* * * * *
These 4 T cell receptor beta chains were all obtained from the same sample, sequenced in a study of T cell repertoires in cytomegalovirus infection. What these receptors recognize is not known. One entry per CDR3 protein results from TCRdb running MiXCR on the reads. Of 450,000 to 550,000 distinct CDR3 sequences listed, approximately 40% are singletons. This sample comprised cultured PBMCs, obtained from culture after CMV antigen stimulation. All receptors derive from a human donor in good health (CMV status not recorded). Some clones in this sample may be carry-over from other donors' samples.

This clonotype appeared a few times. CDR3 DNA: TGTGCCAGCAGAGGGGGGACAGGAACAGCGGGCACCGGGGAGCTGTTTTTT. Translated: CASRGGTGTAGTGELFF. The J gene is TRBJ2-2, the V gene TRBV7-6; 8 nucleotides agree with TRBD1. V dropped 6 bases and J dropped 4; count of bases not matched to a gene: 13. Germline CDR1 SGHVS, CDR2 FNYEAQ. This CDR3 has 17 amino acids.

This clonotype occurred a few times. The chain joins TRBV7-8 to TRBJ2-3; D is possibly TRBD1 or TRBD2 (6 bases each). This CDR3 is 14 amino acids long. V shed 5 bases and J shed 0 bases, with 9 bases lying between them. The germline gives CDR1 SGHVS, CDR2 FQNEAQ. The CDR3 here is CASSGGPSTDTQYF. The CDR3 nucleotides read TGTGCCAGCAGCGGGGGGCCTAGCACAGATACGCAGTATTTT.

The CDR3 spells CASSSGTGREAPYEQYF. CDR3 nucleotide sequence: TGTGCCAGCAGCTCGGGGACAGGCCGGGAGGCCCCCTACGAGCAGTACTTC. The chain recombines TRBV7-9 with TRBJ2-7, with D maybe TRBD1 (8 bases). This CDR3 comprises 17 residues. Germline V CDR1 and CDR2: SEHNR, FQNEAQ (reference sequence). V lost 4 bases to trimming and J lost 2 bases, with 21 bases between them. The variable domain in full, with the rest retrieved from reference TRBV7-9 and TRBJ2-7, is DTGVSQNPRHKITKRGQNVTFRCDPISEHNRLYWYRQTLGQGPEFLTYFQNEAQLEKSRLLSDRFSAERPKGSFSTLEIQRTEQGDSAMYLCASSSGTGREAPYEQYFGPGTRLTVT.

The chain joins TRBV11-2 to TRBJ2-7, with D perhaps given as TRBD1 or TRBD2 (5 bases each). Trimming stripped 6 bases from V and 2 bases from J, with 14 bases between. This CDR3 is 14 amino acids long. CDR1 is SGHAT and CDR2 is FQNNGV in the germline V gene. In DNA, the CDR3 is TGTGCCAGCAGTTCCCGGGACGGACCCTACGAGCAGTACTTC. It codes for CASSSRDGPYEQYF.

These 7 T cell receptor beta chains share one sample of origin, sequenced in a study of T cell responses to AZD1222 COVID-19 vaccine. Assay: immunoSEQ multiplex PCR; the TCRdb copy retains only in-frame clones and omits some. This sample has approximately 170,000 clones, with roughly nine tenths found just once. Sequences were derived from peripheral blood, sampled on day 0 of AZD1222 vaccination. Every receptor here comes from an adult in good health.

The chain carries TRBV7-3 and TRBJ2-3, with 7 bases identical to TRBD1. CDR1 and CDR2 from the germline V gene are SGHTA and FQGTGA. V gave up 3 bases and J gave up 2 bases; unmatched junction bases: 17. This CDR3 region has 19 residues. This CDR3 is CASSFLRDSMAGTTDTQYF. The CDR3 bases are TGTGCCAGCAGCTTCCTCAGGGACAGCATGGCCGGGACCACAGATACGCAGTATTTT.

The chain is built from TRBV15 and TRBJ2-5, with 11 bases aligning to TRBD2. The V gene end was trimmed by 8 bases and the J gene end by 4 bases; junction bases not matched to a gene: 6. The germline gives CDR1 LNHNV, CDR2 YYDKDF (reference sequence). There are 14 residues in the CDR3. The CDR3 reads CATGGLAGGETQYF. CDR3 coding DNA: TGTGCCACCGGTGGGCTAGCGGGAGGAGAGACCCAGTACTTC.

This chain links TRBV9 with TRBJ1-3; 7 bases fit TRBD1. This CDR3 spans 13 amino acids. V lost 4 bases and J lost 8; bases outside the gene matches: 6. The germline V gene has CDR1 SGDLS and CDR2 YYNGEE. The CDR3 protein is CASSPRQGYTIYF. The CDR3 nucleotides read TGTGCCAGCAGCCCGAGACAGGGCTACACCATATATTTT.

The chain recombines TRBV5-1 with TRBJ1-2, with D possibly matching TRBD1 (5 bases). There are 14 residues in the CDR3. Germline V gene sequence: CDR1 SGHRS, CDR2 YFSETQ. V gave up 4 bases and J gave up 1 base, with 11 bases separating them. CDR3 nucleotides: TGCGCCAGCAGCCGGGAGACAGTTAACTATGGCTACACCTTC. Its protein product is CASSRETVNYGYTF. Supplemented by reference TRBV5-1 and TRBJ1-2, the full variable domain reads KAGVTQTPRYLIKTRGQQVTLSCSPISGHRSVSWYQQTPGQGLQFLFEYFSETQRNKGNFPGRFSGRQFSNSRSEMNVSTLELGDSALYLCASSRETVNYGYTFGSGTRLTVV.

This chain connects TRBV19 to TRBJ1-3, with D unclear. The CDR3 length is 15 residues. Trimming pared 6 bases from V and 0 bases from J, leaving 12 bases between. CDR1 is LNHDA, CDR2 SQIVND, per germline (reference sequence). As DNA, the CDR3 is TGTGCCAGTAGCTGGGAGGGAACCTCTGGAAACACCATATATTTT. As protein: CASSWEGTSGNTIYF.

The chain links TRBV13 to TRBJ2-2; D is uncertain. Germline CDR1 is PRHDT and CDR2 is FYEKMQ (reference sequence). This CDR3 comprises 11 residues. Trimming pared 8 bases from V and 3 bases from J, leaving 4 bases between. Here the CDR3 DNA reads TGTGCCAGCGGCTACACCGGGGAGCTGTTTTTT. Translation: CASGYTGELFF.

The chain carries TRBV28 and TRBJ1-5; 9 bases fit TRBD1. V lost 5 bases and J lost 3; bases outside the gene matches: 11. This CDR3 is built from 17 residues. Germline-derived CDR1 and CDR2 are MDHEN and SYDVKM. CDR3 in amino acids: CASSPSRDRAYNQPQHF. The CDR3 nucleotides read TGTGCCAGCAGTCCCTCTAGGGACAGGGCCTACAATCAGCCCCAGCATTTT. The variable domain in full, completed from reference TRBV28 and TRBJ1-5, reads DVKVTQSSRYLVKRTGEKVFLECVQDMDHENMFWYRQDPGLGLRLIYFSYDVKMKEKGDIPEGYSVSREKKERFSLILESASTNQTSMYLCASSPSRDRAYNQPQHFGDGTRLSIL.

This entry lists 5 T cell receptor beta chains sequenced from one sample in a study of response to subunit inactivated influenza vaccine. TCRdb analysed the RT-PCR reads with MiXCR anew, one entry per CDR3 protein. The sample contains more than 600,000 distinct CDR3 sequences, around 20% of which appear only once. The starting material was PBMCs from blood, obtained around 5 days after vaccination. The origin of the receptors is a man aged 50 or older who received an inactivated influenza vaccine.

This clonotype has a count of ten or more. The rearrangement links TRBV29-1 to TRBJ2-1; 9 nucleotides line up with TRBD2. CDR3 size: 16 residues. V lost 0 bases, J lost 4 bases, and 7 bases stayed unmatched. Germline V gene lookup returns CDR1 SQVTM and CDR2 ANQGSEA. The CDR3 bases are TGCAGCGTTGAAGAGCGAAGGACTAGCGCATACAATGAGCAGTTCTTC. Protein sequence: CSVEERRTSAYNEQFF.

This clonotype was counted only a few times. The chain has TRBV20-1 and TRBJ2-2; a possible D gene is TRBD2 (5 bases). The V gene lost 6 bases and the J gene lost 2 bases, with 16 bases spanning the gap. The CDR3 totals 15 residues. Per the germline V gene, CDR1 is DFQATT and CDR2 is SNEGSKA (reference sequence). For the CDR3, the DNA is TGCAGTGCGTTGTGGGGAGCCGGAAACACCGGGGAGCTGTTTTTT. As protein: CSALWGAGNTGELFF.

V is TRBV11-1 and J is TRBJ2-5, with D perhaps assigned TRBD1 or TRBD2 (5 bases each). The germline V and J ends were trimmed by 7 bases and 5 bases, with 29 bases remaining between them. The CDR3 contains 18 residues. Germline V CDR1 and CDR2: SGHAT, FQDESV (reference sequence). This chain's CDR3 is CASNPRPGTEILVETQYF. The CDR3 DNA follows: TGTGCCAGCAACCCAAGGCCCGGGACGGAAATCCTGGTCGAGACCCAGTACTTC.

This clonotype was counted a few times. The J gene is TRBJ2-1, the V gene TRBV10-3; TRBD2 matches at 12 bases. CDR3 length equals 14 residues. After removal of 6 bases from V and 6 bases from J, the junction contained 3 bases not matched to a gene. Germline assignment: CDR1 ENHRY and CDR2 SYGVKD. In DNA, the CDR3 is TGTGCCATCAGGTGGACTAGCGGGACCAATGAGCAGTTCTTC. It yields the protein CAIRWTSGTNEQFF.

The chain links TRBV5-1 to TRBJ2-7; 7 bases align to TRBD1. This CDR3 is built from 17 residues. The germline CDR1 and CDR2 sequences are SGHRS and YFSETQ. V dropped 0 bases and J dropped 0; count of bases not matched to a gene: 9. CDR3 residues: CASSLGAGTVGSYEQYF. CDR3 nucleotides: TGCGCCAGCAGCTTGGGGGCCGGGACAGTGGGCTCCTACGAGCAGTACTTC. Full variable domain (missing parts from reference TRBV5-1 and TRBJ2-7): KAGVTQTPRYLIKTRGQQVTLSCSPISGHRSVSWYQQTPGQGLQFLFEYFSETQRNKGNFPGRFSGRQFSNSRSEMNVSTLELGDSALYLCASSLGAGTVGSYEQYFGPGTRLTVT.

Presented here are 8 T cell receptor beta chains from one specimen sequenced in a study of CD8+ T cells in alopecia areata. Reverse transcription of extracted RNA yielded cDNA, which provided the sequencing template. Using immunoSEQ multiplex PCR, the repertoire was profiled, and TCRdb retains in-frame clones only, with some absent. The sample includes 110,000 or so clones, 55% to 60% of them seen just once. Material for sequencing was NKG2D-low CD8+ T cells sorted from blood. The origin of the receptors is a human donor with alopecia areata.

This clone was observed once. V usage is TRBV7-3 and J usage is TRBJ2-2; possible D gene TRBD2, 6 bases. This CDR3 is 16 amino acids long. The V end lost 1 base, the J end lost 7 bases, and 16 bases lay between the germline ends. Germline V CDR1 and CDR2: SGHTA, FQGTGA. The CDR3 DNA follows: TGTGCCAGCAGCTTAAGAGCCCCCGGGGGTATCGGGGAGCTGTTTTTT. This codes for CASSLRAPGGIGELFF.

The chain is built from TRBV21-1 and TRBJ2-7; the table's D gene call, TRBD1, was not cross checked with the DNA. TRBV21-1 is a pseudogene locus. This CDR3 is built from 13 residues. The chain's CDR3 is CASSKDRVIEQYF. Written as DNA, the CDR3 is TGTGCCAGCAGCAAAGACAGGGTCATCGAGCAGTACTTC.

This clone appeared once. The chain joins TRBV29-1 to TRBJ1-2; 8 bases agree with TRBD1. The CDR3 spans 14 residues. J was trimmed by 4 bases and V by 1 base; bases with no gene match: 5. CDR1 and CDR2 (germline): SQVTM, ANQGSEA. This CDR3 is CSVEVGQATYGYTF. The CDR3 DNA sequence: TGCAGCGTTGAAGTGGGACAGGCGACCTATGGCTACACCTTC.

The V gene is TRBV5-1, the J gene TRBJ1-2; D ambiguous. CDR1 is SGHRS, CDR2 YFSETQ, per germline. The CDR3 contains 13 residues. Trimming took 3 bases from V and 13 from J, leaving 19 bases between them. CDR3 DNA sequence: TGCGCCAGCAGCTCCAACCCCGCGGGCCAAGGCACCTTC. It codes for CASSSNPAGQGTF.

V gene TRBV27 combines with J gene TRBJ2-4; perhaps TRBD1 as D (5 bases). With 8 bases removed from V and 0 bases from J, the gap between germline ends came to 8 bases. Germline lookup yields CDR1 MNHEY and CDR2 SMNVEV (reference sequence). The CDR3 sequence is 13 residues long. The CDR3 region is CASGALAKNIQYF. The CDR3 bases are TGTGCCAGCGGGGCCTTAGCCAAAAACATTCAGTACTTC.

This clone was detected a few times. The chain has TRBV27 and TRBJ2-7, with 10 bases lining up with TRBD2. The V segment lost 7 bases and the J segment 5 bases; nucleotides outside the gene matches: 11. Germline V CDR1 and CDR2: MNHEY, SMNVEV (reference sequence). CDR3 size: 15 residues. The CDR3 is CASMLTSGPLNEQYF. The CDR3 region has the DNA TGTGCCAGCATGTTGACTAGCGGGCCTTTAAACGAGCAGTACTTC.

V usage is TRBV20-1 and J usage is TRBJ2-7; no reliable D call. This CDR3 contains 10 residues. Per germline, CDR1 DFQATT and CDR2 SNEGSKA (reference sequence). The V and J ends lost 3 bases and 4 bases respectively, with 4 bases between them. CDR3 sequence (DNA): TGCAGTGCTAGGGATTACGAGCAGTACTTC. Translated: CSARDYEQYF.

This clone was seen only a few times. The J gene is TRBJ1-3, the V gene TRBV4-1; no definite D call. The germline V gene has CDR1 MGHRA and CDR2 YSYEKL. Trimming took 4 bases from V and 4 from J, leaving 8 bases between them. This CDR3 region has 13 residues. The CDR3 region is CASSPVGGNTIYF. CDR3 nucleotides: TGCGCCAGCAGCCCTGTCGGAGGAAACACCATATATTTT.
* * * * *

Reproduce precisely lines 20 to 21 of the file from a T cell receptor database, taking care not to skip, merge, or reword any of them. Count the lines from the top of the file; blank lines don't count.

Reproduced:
Presented here are 8 T cell receptor beta chains from one specimen sequenced in a study of CD8+ T cells in alopecia areata. Reverse transcription of extracted RNA yielded cDNA, which provided the sequencing template. Using immunoSEQ multiplex PCR, the repertoire was profiled, and TCRdb retains in-frame clones only, with some absent. The sample includes 110,000 or so clones, 55% to 60% of them seen just once. Material for sequencing was NKG2D-low CD8+ T cells sorted from blood. The origin of the receptors is a human donor with alopecia areata.

This clone was observed once. V usage is TRBV7-3 and J usage is TRBJ2-2; possible D gene TRBD2, 6 bases. This CDR3 is 16 amino acids long. The V end lost 1 base, the J end lost 7 bases, and 16 bases lay between the germline ends. Germline V CDR1 and CDR2: SGHTA, FQGTGA. The CDR3 DNA follows: TGTGCCAGCAGCTTAAGAGCCCCCGGGGGTATCGGGGAGCTGTTTTTT. This codes for CASSLRAPGGIGELFF.